The study conducted on fossilized teeth of Neandertal remains uncovered in the Shanidar Cave in Iraq and the Spy Cave in Belgium revealed starch granules in the dental calculus of the fossilized teeth, which have been dated to be 40,000 years old. The presence of the said starch granules--which came from legumes, grains and other nutrient-rich plants--showed that the Neandertals may have had a more sophisticated and diverse type of diet than previously theorized.
Dr. Amanda Henry, a post-doctoral research from George Washington University, is credited with the said discovery along with Alison Brooks, a professor of Anthropology and International Affairs at George Washington University, and Dolores Piperno, curator of Archaeobotany and South American archaeology at the Smithsonian National Museum of Natural History, Washington D.C.
Until now, anthropologists have hypothesized that Neandertals were outlived by early modern humans due in part to the former's primitive, deficient diet, with some scientists arguing Neandertals' diets were specialized for meat-eating. As such, during major climate swings Neandertals could be outcompeted by early humans who incorporated diverse plant foods available in the local environment into their diets.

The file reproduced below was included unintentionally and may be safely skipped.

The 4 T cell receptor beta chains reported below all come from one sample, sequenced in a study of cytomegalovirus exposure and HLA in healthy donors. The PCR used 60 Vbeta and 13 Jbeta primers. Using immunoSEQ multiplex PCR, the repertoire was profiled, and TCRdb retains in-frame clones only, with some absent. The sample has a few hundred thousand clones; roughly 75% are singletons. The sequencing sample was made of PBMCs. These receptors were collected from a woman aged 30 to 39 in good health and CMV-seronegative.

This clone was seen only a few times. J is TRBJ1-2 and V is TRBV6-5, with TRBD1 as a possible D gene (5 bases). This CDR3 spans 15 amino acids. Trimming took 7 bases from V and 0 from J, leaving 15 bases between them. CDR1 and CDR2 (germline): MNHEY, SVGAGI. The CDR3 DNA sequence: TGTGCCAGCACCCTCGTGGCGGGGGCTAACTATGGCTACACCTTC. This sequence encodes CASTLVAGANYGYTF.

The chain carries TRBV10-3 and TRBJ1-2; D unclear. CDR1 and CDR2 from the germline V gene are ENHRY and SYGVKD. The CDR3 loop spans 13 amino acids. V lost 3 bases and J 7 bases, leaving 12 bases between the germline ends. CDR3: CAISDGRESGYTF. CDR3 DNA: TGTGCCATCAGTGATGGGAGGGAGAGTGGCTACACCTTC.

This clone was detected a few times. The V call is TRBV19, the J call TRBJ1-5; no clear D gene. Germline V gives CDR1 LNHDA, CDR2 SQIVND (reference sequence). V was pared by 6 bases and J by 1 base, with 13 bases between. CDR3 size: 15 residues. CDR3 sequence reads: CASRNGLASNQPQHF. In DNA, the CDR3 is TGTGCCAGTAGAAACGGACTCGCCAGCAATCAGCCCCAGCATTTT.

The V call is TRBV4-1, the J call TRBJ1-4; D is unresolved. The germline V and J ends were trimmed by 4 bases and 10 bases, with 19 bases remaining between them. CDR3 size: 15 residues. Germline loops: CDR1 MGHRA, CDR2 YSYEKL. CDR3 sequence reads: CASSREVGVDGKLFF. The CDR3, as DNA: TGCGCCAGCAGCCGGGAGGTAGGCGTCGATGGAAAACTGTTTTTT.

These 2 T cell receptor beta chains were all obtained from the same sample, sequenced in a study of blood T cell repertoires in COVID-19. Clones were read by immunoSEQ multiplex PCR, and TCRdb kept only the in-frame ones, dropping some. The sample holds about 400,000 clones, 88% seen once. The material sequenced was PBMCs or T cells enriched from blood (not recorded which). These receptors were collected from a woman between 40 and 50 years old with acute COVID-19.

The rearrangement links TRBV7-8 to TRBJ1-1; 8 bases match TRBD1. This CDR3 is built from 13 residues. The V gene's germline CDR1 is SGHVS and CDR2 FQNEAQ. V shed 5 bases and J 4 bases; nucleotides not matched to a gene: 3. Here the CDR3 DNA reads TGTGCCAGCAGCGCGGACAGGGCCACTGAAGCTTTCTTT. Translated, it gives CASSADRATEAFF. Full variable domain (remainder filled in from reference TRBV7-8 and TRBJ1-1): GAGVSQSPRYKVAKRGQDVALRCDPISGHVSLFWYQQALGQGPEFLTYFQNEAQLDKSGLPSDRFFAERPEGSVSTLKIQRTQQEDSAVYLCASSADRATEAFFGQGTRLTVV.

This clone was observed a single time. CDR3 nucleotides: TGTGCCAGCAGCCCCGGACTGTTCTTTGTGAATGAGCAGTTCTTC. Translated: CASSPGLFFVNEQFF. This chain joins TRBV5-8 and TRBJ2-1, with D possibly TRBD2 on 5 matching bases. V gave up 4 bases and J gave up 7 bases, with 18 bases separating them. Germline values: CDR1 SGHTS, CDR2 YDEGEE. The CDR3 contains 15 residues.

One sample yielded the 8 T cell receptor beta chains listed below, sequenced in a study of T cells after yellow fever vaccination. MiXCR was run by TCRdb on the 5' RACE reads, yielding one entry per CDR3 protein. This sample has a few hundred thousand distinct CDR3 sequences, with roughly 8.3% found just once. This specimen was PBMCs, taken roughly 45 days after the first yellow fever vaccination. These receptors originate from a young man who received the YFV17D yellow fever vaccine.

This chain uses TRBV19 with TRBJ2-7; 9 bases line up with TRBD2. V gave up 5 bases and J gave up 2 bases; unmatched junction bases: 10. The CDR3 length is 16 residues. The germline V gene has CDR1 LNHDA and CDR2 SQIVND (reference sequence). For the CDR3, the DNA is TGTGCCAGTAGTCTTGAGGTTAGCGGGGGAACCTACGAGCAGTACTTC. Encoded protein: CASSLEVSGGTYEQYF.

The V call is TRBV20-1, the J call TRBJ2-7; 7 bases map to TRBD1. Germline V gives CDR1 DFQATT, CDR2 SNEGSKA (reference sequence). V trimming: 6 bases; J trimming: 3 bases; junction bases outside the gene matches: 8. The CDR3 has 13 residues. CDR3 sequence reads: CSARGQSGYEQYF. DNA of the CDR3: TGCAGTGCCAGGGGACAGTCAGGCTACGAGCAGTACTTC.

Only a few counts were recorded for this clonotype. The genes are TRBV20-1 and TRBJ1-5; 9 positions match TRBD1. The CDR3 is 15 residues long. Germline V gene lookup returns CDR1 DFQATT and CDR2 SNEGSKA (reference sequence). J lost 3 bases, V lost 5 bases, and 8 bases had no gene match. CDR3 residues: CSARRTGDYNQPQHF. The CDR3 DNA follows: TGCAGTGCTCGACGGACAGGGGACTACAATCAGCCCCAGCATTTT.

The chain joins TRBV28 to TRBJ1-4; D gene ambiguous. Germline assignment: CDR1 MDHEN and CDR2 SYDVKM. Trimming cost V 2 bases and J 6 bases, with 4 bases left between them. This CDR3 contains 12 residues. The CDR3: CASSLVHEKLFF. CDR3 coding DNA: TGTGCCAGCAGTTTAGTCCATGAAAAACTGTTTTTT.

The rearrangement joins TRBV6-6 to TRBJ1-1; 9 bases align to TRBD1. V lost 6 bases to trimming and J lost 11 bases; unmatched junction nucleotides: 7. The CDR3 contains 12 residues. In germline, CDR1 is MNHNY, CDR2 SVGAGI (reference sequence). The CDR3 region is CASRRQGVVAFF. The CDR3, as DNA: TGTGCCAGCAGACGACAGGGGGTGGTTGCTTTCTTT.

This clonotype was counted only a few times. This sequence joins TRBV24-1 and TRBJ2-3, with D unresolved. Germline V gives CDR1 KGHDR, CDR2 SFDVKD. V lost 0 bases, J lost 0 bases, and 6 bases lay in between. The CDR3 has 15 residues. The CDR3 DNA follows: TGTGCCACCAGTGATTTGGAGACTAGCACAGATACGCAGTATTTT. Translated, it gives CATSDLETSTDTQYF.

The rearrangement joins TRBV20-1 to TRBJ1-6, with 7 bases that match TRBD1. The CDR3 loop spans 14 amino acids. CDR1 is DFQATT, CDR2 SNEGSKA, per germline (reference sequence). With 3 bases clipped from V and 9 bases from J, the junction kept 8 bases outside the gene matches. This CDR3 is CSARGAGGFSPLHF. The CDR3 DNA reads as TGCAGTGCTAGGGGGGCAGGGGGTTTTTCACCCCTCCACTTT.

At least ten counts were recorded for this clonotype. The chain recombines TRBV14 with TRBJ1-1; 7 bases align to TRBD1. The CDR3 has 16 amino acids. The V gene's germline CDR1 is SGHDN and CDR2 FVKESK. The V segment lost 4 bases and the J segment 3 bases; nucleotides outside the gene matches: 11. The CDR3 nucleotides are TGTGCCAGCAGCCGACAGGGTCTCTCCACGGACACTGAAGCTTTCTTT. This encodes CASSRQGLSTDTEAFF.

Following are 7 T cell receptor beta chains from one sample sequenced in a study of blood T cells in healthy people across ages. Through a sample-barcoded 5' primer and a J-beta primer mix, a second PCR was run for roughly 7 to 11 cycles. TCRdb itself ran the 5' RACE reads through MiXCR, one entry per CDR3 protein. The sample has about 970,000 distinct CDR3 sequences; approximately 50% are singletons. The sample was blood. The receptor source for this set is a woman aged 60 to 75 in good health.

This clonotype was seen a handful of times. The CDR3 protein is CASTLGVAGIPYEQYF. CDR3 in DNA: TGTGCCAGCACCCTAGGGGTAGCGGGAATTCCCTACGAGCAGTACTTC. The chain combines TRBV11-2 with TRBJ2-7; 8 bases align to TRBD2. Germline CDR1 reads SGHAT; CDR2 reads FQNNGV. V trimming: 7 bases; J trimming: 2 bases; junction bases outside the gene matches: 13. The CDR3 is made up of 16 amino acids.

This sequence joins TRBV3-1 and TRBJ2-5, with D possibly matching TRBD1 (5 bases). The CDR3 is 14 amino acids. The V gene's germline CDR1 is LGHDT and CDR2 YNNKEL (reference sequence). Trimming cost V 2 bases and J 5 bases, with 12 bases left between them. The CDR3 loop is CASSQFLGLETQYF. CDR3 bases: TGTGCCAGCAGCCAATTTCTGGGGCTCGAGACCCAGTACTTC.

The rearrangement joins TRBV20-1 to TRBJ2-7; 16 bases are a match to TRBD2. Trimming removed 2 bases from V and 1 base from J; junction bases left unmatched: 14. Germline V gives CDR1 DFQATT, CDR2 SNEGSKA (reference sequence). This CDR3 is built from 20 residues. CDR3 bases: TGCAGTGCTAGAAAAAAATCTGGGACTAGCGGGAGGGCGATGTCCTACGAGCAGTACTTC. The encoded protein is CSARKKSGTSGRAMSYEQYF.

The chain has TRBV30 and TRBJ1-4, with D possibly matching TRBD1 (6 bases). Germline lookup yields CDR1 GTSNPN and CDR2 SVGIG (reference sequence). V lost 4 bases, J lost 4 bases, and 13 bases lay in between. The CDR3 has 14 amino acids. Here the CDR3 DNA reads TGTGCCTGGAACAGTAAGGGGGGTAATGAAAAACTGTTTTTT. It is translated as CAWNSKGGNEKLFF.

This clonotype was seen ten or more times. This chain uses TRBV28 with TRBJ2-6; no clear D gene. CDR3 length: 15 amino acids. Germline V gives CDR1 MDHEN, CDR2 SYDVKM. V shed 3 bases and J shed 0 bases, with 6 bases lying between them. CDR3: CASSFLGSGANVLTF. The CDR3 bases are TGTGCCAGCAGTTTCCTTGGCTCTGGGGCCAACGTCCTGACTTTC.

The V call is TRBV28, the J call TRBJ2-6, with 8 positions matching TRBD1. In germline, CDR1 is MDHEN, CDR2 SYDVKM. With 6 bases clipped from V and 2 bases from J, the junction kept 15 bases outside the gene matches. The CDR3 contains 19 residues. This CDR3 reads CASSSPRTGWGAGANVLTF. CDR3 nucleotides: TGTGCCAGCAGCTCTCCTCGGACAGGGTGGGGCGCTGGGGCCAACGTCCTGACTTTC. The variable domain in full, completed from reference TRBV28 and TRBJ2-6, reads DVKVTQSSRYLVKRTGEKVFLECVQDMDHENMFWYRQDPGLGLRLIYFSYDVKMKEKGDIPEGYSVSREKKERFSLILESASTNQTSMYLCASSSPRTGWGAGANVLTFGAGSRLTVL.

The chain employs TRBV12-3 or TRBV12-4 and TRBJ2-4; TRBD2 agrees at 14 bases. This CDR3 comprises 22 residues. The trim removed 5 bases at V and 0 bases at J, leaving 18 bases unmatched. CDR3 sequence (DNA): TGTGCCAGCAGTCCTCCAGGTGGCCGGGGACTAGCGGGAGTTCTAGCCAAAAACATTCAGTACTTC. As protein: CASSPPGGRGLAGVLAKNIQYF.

Dr. Henry and her colleagues now propose that the discovery of starch granules, which were preserved as a result of the buildup of plaque on the dental calculus, indicate that not only was the diet of the Neandertals more diverse. They also provide direct evidence that they were extremely conscientious about what they ate in the same manner as modern humans today.
Aside from the discovery of the presence of starch granules, Dr. Henry and her colleagues also observed that some of these granules underwent some form of alteration--sufficient proof that the Neandertals prepared and cooked these starch-rich foods before actually consuming them.
In a statement made by Peg Barratt, Dean of George Washington University's Columbian College of Arts and Sciences, she describes the recent discovery as extremely significant as it "provides new insight on the plight of the Neandertal" as well as a shining example of the "dynamic partnership" the university has with the Smithsonian Institute to further advance the learning and discovery about the human specie.